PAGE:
Study: General Practitioners Lack Understanding of Zoster Vaccine Risks, Guidelines for Immunocompromised Patients

Researchers found knowledge gaps among general practitioners regarding the administration of Zostavax, particularly for contraindicated patients who are immunocompromised.

Knowledge gaps exist for general practitioners (GPs) regarding the use of zoster vaccinations, specifically Zostavax, for patients who are immunocompromised, according to a recent study published in the Australian Journal of General Practice.

Though most GPs had good knowledge, notable gaps were identified in the awareness of recommendations, risks, and safety of zoster vaccines for people who are immunocompromised. The authors of the study also acknowledged Shingrix as an alternative vaccine for patients who are immunocompromised.

Though the safety of Zostavax is well documented, 3 deaths of patients who were immunocompromised occurred between 2017 and 2020 as a result of Zostavax vaccination administered despite contraindication. These deaths were followed by safety alerts intended to promote awareness of guidelines regarding Zostavax vaccination.

Previous research in 2017 indicated knowledge gaps about Zostavax and zoster vaccinations in GPs. The study authors sought to assess any changes in GP knowledge and behavior, considering the safety alerts and deaths that occurred.

Healthed, a private health education provider, distributed a national cross-sectional online survey to Australian GPs to assess knowledge regarding Zostavax, a live attenuated herpes zoster vaccine.

SurveyMonkey was used to conduct the survey between October 20 and 27, 2020. The survey was anonymous and voluntary, meaning responders were self-reporting GP status and demographics, as well as knowledge and clinical practice regarding zoster vaccination. The survey was distributed to attendees after a routine immunization webinar excluding information on zoster vaccination.

An 83% response rate was observed, with 502 of 605 GPs responding to the survey. Demographic information indicated that 52.7% of these physicians were 55-74 years of age, and 62% were female. Nearly 85% of respondents had administered zoster vaccines in the previous 12 months.

The majority of respondents had not reported adverse events (AEs) to Zostavax to the Therapeutic Goods Administration or their local public health authority over the past 12 months (83.1%). About 38% of respondents had seen minor AEs, but only 12.3% of respondents had seen a severe AE following Zostavax vaccination.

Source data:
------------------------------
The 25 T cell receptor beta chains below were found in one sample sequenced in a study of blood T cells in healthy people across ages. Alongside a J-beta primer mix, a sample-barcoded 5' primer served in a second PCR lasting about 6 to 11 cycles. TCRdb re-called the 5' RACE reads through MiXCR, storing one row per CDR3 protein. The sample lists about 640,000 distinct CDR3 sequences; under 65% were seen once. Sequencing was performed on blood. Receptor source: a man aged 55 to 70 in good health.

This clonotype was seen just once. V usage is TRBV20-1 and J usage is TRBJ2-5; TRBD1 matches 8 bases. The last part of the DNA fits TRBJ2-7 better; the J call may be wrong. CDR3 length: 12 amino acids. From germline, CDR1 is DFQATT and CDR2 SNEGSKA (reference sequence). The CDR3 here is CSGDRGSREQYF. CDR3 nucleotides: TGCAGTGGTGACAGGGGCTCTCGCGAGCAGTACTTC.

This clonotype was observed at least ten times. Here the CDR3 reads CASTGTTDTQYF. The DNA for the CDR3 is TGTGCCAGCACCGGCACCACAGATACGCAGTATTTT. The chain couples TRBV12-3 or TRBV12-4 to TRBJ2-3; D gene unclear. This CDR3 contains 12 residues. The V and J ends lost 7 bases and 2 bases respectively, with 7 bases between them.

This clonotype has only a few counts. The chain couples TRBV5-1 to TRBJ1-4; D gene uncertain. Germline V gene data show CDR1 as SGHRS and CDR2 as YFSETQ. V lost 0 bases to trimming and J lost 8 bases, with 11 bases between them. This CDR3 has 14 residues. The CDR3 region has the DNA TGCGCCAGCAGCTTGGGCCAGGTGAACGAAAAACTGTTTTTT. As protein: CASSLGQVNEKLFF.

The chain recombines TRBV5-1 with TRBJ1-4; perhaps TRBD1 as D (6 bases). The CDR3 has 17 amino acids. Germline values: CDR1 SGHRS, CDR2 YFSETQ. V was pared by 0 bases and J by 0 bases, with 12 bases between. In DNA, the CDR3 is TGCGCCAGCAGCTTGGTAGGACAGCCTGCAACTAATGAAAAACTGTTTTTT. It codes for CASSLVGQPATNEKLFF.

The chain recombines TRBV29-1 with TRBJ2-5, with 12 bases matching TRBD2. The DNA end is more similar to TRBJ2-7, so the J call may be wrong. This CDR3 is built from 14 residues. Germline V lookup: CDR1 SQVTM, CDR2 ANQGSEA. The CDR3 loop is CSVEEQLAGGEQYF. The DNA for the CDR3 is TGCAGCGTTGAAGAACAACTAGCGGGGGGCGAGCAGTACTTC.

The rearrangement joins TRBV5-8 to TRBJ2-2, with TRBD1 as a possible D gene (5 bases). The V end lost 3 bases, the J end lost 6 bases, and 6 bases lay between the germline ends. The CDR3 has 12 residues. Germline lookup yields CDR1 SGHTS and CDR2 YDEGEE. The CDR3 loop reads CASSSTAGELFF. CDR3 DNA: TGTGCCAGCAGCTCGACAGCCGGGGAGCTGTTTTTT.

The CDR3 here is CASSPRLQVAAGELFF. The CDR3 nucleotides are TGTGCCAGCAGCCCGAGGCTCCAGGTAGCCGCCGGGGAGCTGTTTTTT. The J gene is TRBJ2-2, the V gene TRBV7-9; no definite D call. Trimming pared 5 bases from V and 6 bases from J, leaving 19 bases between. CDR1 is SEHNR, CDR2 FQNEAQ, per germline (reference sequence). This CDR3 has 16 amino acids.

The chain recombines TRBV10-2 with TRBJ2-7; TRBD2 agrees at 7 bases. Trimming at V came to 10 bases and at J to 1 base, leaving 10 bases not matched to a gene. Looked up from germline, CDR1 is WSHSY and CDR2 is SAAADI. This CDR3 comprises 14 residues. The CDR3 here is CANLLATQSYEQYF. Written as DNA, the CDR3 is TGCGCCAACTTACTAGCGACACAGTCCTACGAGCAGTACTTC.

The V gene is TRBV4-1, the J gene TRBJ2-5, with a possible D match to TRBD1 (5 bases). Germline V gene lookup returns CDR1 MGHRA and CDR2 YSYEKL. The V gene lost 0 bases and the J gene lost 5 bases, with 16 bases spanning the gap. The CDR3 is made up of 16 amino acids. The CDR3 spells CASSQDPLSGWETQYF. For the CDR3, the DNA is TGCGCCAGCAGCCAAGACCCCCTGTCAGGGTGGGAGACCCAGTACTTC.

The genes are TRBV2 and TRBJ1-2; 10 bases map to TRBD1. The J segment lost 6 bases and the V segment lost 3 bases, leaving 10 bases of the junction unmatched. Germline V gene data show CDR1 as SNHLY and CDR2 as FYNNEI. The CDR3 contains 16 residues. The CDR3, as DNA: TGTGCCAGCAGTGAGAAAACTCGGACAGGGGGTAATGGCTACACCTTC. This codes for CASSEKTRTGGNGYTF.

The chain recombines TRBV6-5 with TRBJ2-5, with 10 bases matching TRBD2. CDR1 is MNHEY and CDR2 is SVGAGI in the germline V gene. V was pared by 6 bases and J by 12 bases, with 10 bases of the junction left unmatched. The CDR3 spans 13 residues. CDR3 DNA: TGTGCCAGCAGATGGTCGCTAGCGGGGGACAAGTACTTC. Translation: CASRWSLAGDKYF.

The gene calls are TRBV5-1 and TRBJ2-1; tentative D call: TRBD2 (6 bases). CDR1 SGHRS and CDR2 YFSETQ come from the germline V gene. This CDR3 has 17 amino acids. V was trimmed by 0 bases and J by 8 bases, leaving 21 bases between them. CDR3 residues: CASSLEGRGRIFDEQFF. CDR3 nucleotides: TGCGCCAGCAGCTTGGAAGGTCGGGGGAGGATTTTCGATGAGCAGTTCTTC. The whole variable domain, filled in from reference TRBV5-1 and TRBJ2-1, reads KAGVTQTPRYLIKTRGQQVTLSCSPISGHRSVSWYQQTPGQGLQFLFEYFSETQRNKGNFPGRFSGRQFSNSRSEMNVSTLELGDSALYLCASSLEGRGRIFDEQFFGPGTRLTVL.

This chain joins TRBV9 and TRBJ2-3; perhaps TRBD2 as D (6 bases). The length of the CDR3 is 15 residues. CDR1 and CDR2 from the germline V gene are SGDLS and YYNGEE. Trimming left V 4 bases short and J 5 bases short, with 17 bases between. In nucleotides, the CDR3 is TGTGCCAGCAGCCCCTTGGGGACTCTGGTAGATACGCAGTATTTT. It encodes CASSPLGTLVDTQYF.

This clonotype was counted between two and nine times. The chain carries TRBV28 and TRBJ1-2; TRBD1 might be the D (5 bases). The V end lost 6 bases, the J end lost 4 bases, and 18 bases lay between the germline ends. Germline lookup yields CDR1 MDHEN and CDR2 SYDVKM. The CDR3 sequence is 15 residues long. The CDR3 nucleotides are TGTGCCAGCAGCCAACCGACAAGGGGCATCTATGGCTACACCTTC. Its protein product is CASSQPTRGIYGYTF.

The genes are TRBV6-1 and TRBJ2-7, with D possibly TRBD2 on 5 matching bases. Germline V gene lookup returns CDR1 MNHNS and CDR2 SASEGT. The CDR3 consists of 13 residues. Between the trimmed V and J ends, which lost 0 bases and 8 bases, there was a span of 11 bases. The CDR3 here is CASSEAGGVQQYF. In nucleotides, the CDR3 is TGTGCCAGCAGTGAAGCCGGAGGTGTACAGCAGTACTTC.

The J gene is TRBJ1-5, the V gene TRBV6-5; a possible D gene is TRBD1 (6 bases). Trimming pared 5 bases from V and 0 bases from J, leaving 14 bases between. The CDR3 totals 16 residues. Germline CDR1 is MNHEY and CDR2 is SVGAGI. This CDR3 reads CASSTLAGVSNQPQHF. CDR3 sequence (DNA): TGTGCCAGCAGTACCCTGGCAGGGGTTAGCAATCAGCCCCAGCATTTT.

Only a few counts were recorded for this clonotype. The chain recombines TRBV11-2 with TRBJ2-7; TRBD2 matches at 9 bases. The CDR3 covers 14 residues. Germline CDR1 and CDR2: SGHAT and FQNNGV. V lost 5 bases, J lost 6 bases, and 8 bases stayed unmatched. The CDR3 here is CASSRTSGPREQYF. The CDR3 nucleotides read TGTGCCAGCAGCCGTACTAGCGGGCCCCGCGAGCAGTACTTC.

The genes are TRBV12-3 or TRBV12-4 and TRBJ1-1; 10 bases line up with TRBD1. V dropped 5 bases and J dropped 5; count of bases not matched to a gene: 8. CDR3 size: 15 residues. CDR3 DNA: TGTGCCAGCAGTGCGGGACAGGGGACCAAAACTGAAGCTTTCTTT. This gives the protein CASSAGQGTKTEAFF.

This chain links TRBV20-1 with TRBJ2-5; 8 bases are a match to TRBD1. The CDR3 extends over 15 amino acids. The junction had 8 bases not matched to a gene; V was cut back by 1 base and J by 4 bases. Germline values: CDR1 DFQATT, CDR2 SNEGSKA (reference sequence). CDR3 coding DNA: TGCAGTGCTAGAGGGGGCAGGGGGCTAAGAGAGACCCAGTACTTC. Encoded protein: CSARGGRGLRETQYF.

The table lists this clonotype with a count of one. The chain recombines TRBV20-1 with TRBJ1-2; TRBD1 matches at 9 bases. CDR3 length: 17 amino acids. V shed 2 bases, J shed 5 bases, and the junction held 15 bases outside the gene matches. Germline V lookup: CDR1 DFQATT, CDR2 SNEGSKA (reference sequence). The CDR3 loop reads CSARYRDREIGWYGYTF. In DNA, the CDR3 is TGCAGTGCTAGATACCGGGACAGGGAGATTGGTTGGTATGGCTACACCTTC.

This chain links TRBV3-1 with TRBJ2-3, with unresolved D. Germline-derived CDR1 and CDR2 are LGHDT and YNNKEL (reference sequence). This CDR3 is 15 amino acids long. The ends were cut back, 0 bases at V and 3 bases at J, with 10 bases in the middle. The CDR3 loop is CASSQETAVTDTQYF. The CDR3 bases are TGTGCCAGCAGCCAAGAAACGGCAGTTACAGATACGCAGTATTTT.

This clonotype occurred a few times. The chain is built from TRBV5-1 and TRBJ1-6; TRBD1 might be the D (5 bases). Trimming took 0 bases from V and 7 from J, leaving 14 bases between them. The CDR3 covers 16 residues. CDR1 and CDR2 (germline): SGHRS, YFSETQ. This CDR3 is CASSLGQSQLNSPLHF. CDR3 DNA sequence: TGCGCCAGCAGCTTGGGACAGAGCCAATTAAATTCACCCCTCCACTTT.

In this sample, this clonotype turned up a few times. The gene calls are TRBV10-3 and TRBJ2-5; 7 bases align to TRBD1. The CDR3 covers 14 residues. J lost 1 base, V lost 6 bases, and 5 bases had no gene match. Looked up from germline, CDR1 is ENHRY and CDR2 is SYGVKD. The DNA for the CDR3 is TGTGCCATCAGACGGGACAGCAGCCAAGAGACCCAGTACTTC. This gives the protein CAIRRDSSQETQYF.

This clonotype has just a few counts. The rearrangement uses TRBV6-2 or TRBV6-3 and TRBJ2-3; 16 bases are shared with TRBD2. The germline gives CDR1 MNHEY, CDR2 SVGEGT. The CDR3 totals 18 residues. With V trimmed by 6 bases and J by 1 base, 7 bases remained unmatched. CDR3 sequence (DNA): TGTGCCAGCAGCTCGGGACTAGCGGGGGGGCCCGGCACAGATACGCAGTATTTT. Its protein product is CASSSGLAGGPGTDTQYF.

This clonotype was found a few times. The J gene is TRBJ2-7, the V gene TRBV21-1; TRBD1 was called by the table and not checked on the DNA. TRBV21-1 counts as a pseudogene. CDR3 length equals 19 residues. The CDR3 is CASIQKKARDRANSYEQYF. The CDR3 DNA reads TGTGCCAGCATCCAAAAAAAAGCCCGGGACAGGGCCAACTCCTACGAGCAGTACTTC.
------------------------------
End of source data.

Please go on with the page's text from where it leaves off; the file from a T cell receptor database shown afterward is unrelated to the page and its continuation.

Of the respondents, 89% were aware that Zostavax is both funded and recommended for adults aged 70-79 years in Australia. Many respondents correctly answered that the vaccine is not routinely recommended for adults aged 50 to 59 years (65.9%) and not recommended for adults < 50 years of age (62.2%).

However, 10% incorrectly responded that immunocompromised status is not a contraindication to Zostavax and approximately 8% were unsure. The proportion of correct responses to 5 clinical scenarios assessing knowledge of Zostavax contraindications ranged from 25% to 82%.

Notably, according to the authors, two-fifths of respondents were unaware of recent safety alerts triggered by Zostavax-related deaths in immunocompromised people. These results indicate that notable knowledge gaps exist, despite most GPs having good knowledge regarding Zostavax, consistent with previous research.

The authors encourage GPs to use zoster vaccination resources, updated clinical advice, vaccination screening tools, and specialists to seek advice and information when uncertain about level of immunocompromise and appropriateness of Zostavax. They suggest that GPs should clearly explain both the benefits and risks to patients to ensure informed consent for zoster vaccination.

They also encourage further efforts to promote awareness of recommendations, particularly for people who are immunocompromised, as well as additional research on rates and outcomes of Zostavax administration errors.

Also, as one of the Australian Zostavax-related deaths was in a person with a mildly immunocompromising condition that was not contraindicated for vaccination, the authors recommend additional efforts to improve point-of-care precision in assessment of eligibility and contraindications.

They suggest the potential use of Shingrix, a non-live adjuvanted sub-unit herpes zoster vaccine, as the Australian Technical Advisory Group on Immunization has advised that Shingrix is preferred over Zostavax for the prevention of herpes zoster and associated complications in people aged ≥ 50 years, although they acknowledge that Zostavax remains an effective alternative vaccine for immunocompetent adults.

However, global shortages of Shingrix contribute to difficulties accessing this vaccine. Additionally, equity issues exist regarding the cost of Shingrix compared to Zostavax, which is funded by the Australian National Immunization Program for adults 70 and older.

Reference

Dey A, Rashid H, Sharma K, Phillips A, Li-Kim-Moy J, Manocha R, et al. General practitioner knowledge gaps regarding live attenuated zoster vaccination of immunocompromised individuals: An ongoing concern?. Australian Journal of General Practice. 2022;51(7). doi: 10.31128/AJGP-09-21-6175. Published July 7, 2022. Accessed July 11, 2022.